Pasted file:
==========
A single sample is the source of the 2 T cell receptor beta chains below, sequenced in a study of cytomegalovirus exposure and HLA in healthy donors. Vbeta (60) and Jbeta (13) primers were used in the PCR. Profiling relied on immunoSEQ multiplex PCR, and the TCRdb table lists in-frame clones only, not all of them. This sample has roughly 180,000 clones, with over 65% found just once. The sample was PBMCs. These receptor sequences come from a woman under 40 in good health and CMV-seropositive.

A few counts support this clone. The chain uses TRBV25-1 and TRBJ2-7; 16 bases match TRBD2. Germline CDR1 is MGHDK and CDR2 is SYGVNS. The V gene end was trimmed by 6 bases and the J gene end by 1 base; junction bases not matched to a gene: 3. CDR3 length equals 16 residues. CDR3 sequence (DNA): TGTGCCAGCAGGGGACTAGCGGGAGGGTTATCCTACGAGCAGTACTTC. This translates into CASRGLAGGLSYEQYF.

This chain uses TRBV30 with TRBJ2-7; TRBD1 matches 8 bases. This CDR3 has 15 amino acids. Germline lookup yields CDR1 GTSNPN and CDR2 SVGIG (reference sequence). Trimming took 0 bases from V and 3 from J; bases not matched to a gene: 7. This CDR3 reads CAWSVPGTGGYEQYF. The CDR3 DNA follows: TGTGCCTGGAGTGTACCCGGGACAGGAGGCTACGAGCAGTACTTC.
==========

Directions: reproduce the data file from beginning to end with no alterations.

A single sample is the source of the 2 T cell receptor beta chains below, sequenced in a study of cytomegalovirus exposure and HLA in healthy donors. Vbeta (60) and Jbeta (13) primers were used in the PCR. Profiling relied on immunoSEQ multiplex PCR, and the TCRdb table lists in-frame clones only, not all of them. This sample has roughly 180,000 clones, with over 65% found just once. The sample was PBMCs. These receptor sequences come from a woman under 40 in good health and CMV-seropositive.

A few counts support this clone. The chain uses TRBV25-1 and TRBJ2-7; 16 bases match TRBD2. Germline CDR1 is MGHDK and CDR2 is SYGVNS. The V gene end was trimmed by 6 bases and the J gene end by 1 base; junction bases not matched to a gene: 3. CDR3 length equals 16 residues. CDR3 sequence (DNA): TGTGCCAGCAGGGGACTAGCGGGAGGGTTATCCTACGAGCAGTACTTC. This translates into CASRGLAGGLSYEQYF.

This chain uses TRBV30 with TRBJ2-7; TRBD1 matches 8 bases. This CDR3 has 15 amino acids. Germline lookup yields CDR1 GTSNPN and CDR2 SVGIG (reference sequence). Trimming took 0 bases from V and 3 from J; bases not matched to a gene: 7. This CDR3 reads CAWSVPGTGGYEQYF. The CDR3 DNA follows: TGTGCCTGGAGTGTACCCGGGACAGGAGGCTACGAGCAGTACTTC.